Expectations heading into this morning showed projections of about 300,000 new jobs added in the United States in August. As it turns out, according to the new report from the Bureau of Labor Statistics, the preliminary tally suggests the domestic job market did a little better than that. CNBC reported this morning:
Nonfarm payrolls rose solidly in August amid an otherwise slowing economy, while the unemployment rate ticked higher as more workers rejoined the labor force, the Bureau of Labor Statistics reported Friday. The economy added 315,000 jobs for the month.
The nation’s 3.7% unemployment is up a bit from last month’s 3.5% rate, but it’s still at historic lows, and it’s not bad news: As more Americans re-entered the job market in August, the labor force participation rate inched higher, which had the effect of raising the overall rate.
It’s counterintuitive — 3.7% unemployment certainly seems worse than 3.5% — but more workers entering the job market is a positive development.
The news was less good on the revisions front: Job totals from June and July were both revised down, with June’s totals showing an especially sharp drop. Nevertheless, today’s data is broadly encouraging.
So far in 2022, the economy has created 3.5 million jobs, and that’s after just eight months. By any fair measure, that’s an extraordinary total, more in line with what we’d expect to see in a full year.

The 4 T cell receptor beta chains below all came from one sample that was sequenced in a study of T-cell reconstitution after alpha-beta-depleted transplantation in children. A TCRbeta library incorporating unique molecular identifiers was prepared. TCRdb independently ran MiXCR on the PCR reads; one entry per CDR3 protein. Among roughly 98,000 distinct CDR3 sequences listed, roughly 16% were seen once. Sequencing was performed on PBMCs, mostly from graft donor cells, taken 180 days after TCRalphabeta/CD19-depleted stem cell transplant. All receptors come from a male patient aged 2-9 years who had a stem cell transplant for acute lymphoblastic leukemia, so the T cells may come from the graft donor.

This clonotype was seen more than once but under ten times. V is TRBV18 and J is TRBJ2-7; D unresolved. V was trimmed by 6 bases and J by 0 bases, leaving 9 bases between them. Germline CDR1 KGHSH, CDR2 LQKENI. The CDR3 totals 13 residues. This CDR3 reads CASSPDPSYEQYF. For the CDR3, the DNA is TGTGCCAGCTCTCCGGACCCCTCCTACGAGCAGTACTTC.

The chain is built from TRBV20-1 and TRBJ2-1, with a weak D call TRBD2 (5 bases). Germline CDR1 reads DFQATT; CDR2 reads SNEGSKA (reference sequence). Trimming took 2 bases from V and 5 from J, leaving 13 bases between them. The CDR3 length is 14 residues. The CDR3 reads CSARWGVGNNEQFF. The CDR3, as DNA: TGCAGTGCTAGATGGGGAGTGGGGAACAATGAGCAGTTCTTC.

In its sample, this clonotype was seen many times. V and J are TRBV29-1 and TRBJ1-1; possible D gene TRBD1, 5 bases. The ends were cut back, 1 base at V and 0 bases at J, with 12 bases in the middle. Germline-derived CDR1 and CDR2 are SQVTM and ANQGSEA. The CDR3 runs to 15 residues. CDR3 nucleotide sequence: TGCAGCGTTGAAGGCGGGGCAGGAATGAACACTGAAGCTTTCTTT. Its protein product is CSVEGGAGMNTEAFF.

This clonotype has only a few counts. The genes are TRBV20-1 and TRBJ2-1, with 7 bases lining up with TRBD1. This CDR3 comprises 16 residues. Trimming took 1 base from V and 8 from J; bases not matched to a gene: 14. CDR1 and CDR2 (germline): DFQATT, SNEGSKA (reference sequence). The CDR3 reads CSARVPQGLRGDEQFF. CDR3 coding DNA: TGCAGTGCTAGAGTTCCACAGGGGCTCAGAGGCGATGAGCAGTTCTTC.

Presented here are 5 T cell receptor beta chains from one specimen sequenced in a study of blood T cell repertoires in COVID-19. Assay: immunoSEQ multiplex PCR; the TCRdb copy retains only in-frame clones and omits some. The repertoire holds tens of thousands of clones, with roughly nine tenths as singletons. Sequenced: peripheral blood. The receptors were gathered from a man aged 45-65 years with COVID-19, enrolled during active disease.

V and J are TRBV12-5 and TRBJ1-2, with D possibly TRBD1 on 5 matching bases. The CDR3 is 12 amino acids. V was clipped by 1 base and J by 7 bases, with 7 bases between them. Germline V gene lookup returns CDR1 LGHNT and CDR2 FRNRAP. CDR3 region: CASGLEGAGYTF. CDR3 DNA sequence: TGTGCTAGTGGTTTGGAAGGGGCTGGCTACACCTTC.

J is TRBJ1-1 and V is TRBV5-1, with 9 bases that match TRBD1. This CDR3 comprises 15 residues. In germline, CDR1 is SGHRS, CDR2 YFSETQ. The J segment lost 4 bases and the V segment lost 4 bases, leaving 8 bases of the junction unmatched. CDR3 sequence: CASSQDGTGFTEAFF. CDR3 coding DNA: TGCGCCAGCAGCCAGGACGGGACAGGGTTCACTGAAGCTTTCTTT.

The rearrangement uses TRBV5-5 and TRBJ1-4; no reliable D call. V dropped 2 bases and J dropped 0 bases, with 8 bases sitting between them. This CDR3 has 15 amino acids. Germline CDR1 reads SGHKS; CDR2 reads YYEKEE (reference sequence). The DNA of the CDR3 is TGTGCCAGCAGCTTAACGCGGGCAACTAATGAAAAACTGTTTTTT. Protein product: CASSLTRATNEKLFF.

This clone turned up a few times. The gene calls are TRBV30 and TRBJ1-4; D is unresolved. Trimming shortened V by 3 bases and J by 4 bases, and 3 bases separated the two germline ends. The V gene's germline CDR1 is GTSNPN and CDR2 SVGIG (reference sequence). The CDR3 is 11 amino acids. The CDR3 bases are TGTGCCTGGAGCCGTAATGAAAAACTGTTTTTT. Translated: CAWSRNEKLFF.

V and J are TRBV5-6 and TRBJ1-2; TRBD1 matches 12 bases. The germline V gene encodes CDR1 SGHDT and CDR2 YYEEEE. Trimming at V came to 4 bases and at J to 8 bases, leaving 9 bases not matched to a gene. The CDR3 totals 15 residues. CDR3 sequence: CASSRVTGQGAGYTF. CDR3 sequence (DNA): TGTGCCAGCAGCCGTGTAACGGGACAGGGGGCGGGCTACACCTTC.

We’ve all heard plenty of talk about a possible recession, but at least for now, there’s no evidence of it in the surprisingly resilient U.S. job market.
As for the politics, let’s circle back to previous coverage to put the data in perspective. Over the course of the first three years of Donald Trump’s term — when the then-president said the United States’ economy was the greatest in the history of the planet — the economy created roughly 6.4 million jobs. This included all of 2017, 2018 and 2019.
According to the latest tally, the U.S. economy has created 10.2 million jobs since January 2021 — far in excess of the combined total of Trump’s first three years. In fact, this year’s total to date exceeds any individual year of the former president’s term.
In recent months, Republicans have responded to developments like these by pretending not to notice them. I have a hunch GOP officials will keep the trend going today.
Postscript: For some additional context, consider job growth by year over the past decade:
2013: 2.3 million
2014: 3 million
2015: 2.7 million
2016: 2.3 million
2017: 2.1 million
2018: 2.3 million
2019: 2 million
2020: -9.3 million
2021: 6.7 million
2022 (so far): 3.5 million
In early 2020, such a turnaround would’ve been very difficult to believe. And yet, here we are.